4. Don’t leave home without your rod.

Caught this nice bluegill on my way home from work.

Fly rods excel here! They all break down into at least two pieces and will fit nicely in any car or truck. And unless you’re living on the sun, your ride heating up during the summer does not affect the coated fly line. Just keep it out of the direct sunlight if you’re not storing it in a case.

I keep three rods in my truck a 2, 5, and 7 wt fly rod. In my area, I have a chance, even in the small streams, to find carp and gar. What you keep handy will largely depend on what is in the area you are fishing. I also recommend a sling pack with the small Plano boxes that fit in them. You can’t make a pit stop after work if your gear is not in the vehicle. In my opinion, this should be cheap, it should be simple, and it should be light.

I keep the following in mine:

  1. Flys stored in plano boxes keep shape better and are compact enough to fit in a sling pack.

    leader material. I use 9’ or 6’ chemically tapered leaders from the local fly shop. I keep tippet but rarely if at all drop below 3x in my local waters. I have also just gone with straight 10-pound fluorocarbon. Consider using shorter than average leaders to make casting in tight quarters easier.

  2. This might be fly fishing sacrilege, but I do keep split shot and an indicator or two. Just in case. I do not weigh my flies heavily because the waters around me are shallow and slow-moving. If I do find a deeper pool that might hold fish, I will add weight.
  3. Bass flies like the yarn senko, double barrel popper, and small streamers like the micky finn, are finesse gamechangers. Bass are the most sought-after game fish in this country and are found everywhere. You shouldn’t leave home without a couple of flies that target them.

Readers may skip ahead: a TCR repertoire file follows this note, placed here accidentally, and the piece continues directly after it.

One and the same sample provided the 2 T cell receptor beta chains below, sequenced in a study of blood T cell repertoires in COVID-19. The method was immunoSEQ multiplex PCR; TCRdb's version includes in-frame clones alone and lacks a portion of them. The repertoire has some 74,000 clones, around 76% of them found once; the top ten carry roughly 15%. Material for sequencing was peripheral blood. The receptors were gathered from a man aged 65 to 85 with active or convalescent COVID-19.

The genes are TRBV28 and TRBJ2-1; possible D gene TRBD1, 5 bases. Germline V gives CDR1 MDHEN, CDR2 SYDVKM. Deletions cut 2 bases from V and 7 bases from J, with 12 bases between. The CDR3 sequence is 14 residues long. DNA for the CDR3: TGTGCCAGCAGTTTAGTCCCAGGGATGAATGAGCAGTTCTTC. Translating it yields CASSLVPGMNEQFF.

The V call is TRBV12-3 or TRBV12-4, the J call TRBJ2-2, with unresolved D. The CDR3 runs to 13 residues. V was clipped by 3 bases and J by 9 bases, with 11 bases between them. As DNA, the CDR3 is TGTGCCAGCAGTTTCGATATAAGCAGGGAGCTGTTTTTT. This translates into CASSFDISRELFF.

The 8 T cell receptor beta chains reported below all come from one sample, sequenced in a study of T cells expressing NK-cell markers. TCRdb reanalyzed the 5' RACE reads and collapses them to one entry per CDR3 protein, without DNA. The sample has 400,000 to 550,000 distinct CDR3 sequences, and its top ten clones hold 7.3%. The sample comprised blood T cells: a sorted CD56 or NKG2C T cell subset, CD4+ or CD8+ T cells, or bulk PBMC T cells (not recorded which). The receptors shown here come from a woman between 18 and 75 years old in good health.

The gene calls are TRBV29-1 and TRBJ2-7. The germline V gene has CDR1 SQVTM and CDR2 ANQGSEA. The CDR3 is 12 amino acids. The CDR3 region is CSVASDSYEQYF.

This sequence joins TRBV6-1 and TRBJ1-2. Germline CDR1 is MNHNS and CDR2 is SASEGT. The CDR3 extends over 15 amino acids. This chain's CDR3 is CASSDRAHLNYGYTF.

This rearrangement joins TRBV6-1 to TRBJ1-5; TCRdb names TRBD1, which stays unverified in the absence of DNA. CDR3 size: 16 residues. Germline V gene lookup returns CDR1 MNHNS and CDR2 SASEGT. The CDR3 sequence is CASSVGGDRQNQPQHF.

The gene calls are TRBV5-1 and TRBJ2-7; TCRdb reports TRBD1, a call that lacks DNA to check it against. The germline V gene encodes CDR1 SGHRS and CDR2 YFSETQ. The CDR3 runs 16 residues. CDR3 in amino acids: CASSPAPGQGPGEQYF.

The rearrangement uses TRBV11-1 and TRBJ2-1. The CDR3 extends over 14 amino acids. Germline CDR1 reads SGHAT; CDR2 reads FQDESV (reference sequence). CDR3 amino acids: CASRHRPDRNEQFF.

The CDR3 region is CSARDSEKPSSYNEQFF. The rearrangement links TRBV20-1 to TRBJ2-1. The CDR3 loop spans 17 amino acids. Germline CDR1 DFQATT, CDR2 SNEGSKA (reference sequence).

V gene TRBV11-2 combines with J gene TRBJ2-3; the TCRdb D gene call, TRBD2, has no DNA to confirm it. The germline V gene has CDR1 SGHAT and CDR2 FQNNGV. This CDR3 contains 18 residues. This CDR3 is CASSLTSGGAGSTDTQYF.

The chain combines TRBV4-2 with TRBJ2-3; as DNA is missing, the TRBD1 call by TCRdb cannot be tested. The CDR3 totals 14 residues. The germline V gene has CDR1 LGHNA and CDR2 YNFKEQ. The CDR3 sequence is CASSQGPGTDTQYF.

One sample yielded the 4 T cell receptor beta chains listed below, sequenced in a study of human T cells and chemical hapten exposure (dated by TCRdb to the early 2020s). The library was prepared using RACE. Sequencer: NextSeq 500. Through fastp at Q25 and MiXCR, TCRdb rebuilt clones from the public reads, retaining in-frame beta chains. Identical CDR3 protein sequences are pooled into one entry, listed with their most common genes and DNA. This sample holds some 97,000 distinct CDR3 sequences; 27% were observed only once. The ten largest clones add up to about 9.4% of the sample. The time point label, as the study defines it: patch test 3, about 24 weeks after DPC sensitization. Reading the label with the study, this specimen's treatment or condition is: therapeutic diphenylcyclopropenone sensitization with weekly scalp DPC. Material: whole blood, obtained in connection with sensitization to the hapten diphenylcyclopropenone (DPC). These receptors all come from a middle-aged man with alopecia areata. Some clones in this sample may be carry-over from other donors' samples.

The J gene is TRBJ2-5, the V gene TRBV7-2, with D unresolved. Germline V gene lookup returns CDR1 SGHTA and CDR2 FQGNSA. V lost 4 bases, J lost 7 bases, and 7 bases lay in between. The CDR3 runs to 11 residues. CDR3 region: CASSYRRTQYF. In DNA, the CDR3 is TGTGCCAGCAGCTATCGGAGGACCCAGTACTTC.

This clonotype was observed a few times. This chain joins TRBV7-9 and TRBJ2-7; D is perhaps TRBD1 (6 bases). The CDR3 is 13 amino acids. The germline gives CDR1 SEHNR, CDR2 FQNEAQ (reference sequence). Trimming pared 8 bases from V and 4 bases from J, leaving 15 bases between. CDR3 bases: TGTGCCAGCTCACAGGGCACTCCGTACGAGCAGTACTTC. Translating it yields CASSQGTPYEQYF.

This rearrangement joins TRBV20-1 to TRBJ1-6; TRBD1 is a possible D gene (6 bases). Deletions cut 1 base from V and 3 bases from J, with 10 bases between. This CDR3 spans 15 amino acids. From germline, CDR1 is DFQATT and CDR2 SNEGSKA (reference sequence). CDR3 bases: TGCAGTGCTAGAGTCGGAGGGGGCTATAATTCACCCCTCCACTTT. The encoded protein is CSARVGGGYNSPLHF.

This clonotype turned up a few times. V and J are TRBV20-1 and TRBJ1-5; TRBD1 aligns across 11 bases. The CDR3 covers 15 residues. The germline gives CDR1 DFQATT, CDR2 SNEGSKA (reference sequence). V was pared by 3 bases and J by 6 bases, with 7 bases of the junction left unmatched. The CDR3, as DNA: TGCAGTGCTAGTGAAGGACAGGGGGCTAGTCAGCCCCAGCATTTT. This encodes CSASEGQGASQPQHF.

4. Nippers and forceps.
  5. Carp flies, dries like the Adams or Royal Wulf, and blue gill bullies will catch everything. Once you figure out what’s in your area you can tailor your box by species. I also use this time to test some new flies out.

Tip within a Tip: I go with bright colors because most of the water I fish is low visibility. You should match the colors of your flys to what you typically see. When in doubt go with natural colors.

5. Be willing to move around.

This does not mean leaving the spot you’re in to go to another spot you have to drive to. It just means exploring the water you found. Walk the bank or hop the stream. Search for the pockets of water that are deeper and will likely hold more fish. A good pair of sunglasses and a hat will help you see the fish you are after. You are hunting, so you must make your path intersect with that of your intended prey. If one pocket of water isn’t producing, move on to the next. If you see that the bait you’re using is bigger than most of the fish you are seeing, then downsize. But none of this information is discovered by standing still. As you get to know the spot you will start to go directly to the places that hold fish and therefore catch more. Moving to another spot completely is a last-ditch effort to find fish. So, if you must move then do, but remember, don’t drive past water to find water.

6. Bonus! Buy Flowers

My son and I at a local pond

I told you in the beginning that you could fish more, and your wife would not get mad at you. Well, buy her flowers! This can take many forms. It can be candy, a surprise date night, or as mentioned, good ole’ fashion flowers. I also highly recommend taking kids with you occasionally. It will give her a break, get you fishing, and your kids will have a blast exploring the shoreline with you.

When you bring your kids along, it’s about creating a fun time for them. Yes, you’re going to fish, but if yours end up playing in the water catching frogs or turning over rocks and they’re having fun, let them. What they will remember is the fun they had with you. So, when you tell them to ‘saddle up and let’s go fishing,’ they will be excited to go. Eventually, you’ll have great fishing buddies and a wall full of ‘trophy’ pictures. And your wife will be happier about the occasional stops to wet a line.